1. P. E. Petros and U. I. Ulmsten, “An integral theory of female urinary incontinence. Experimental and clinical considerations,” Acta Obstetricia et Gynecologica Scandinavica, Supplement, vol. 153, pp. 7–31, 1990. View at Google Scholar · View at Scopus
  2. U.S. Food and Drug Administration, Urogynecologic Surgical Mesh Implants, U.S. Food and Drug Administration, 2013, http://www.fda.gov/medicaldevices/productsandmedicalprocedures/implantsandprosthetics/urogynsurgicalmesh.
  3. C. G. Nilsson, “Creating a gold standard surgical procedure: the development and implementation of TVT,” International Urogynecology Journal, 2015. View at Publisher · View at Google Scholar
  4. C. Maher, B. Feiner, K. Baessler, and C. Schmid, “Surgical management of pelvic organ prolapse in women,” Cochrane Database of Systematic Reviews, vol. 4, Article ID CD004014, 2013. View at Google Scholar
  5. C. Achtari, R. Hiscock, B. A. O'Reilly, L. Schierlitz, and P. L. Dwyer, “Risk factors for mesh erosion after transvaginal surgery using polypropylene (Atrium) or composite polypropylene/polyglactin 910 (Vypro II) mesh,” International Urogynecology Journal and Pelvic Floor Dysfunction, vol. 16, no. 5, pp. 389–394, 2005. View at Publisher · View at Google Scholar · View at Scopus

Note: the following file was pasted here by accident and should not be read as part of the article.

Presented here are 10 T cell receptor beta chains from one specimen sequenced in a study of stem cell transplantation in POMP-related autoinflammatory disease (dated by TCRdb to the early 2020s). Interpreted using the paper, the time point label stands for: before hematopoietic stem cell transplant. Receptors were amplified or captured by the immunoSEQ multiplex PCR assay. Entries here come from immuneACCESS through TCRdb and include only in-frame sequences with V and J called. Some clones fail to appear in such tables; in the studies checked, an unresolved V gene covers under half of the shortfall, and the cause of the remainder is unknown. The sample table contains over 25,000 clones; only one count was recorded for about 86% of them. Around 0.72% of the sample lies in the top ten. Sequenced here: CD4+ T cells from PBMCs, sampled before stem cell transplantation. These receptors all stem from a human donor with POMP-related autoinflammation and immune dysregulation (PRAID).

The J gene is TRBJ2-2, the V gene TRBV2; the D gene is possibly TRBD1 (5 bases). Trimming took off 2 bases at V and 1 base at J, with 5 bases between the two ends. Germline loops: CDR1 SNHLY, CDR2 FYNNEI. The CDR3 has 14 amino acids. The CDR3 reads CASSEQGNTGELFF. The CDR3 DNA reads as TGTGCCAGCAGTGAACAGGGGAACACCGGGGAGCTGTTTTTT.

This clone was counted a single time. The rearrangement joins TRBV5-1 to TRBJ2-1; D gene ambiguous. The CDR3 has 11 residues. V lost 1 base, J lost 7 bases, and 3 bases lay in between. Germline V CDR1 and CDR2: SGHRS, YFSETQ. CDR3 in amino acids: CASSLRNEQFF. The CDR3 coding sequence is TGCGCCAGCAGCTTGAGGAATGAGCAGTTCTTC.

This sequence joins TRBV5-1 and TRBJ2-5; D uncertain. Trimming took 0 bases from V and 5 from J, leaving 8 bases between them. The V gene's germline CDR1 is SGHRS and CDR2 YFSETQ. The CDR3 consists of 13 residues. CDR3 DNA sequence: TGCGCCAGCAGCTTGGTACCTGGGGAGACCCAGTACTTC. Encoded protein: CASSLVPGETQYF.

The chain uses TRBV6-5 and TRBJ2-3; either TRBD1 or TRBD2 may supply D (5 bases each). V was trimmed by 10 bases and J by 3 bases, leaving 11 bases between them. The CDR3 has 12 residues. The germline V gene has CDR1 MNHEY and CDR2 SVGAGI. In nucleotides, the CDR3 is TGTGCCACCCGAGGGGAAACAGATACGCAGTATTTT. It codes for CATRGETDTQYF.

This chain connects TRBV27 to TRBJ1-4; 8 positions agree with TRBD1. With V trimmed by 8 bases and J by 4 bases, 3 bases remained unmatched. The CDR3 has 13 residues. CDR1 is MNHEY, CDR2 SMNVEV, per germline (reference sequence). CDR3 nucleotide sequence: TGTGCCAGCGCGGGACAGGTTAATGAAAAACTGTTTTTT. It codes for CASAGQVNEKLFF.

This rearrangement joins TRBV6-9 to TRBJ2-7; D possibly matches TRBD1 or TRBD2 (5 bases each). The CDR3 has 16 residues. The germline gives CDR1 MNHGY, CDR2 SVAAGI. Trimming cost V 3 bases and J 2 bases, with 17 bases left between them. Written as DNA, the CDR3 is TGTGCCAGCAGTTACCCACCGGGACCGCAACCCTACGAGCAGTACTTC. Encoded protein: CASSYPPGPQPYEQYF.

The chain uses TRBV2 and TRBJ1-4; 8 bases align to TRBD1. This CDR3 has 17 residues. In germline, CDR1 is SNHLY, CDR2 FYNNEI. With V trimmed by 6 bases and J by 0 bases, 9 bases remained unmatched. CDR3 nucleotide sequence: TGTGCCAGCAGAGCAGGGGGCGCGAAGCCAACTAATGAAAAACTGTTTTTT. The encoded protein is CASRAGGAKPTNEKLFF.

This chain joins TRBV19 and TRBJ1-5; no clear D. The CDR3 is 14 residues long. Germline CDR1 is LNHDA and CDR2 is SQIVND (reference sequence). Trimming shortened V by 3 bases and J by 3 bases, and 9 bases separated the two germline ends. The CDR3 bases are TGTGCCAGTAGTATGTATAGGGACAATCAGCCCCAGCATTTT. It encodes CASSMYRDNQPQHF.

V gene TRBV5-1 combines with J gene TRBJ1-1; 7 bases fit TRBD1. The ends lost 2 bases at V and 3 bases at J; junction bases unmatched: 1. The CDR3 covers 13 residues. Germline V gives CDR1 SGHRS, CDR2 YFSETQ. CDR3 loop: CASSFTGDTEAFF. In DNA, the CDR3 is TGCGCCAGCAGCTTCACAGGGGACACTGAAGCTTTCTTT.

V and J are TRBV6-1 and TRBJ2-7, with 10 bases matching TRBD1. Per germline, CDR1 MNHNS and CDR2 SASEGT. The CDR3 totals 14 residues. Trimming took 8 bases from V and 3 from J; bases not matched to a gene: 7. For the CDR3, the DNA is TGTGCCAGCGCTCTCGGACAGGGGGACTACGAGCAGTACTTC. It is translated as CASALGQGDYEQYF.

6. C. R. Chapple, S. Raz, L. Brubaker, and P. E. Zimmern, “Mesh sling in an era of uncertainty: lessons learned and the way forward,” European Urology, vol. 64, no. 4, pp. 525–529, 2013. View at Publisher · View at Google Scholar · View at Scopus
  7. R. Tunn, S. Albrich, K. Beilecke et al., “Interdisciplinary S2k guideline: sonography in urogynecology: short version—AWMF registry number: 015/055,” Geburtshilfe und Frauenheilkunde, vol. 74, no. 12, pp. 1093–1098, 2014. View at Google Scholar